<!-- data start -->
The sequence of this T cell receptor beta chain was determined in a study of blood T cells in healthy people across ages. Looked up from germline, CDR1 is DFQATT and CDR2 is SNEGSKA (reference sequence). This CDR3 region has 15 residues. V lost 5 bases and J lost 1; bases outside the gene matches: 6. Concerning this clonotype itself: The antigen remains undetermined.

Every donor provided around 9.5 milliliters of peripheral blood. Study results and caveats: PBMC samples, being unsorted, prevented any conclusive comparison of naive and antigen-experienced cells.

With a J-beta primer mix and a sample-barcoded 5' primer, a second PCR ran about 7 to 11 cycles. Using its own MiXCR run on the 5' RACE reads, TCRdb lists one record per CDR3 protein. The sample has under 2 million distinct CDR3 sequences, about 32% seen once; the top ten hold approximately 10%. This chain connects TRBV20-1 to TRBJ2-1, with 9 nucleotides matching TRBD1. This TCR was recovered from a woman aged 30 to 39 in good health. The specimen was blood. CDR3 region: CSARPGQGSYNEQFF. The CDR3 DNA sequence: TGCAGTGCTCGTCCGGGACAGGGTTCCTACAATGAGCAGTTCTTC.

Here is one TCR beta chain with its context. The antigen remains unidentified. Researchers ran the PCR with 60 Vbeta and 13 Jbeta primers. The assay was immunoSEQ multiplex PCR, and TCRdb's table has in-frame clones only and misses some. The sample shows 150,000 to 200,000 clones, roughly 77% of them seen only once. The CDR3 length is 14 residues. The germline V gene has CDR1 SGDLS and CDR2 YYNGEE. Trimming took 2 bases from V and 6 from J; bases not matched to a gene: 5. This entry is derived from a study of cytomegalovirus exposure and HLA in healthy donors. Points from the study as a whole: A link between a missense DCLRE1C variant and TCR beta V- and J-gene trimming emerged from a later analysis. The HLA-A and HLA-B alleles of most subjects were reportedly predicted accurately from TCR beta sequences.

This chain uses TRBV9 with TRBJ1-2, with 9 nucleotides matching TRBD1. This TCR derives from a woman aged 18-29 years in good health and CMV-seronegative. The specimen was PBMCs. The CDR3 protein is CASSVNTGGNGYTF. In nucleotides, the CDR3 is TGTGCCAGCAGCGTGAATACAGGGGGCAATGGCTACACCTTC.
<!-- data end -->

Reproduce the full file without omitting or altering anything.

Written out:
The sequence of this T cell receptor beta chain was determined in a study of blood T cells in healthy people across ages. Looked up from germline, CDR1 is DFQATT and CDR2 is SNEGSKA (reference sequence). This CDR3 region has 15 residues. V lost 5 bases and J lost 1; bases outside the gene matches: 6. Concerning this clonotype itself: The antigen remains undetermined.

Every donor provided around 9.5 milliliters of peripheral blood. Study results and caveats: PBMC samples, being unsorted, prevented any conclusive comparison of naive and antigen-experienced cells.

With a J-beta primer mix and a sample-barcoded 5' primer, a second PCR ran about 7 to 11 cycles. Using its own MiXCR run on the 5' RACE reads, TCRdb lists one record per CDR3 protein. The sample has under 2 million distinct CDR3 sequences, about 32% seen once; the top ten hold approximately 10%. This chain connects TRBV20-1 to TRBJ2-1, with 9 nucleotides matching TRBD1. This TCR was recovered from a woman aged 30 to 39 in good health. The specimen was blood. CDR3 region: CSARPGQGSYNEQFF. The CDR3 DNA sequence: TGCAGTGCTCGTCCGGGACAGGGTTCCTACAATGAGCAGTTCTTC.

Here is one TCR beta chain with its context. The antigen remains unidentified. Researchers ran the PCR with 60 Vbeta and 13 Jbeta primers. The assay was immunoSEQ multiplex PCR, and TCRdb's table has in-frame clones only and misses some. The sample shows 150,000 to 200,000 clones, roughly 77% of them seen only once. The CDR3 length is 14 residues. The germline V gene has CDR1 SGDLS and CDR2 YYNGEE. Trimming took 2 bases from V and 6 from J; bases not matched to a gene: 5. This entry is derived from a study of cytomegalovirus exposure and HLA in healthy donors. Points from the study as a whole: A link between a missense DCLRE1C variant and TCR beta V- and J-gene trimming emerged from a later analysis. The HLA-A and HLA-B alleles of most subjects were reportedly predicted accurately from TCR beta sequences.

This chain uses TRBV9 with TRBJ1-2, with 9 nucleotides matching TRBD1. This TCR derives from a woman aged 18-29 years in good health and CMV-seronegative. The specimen was PBMCs. The CDR3 protein is CASSVNTGGNGYTF. In nucleotides, the CDR3 is TGTGCCAGCAGCGTGAATACAGGGGGCAATGGCTACACCTTC.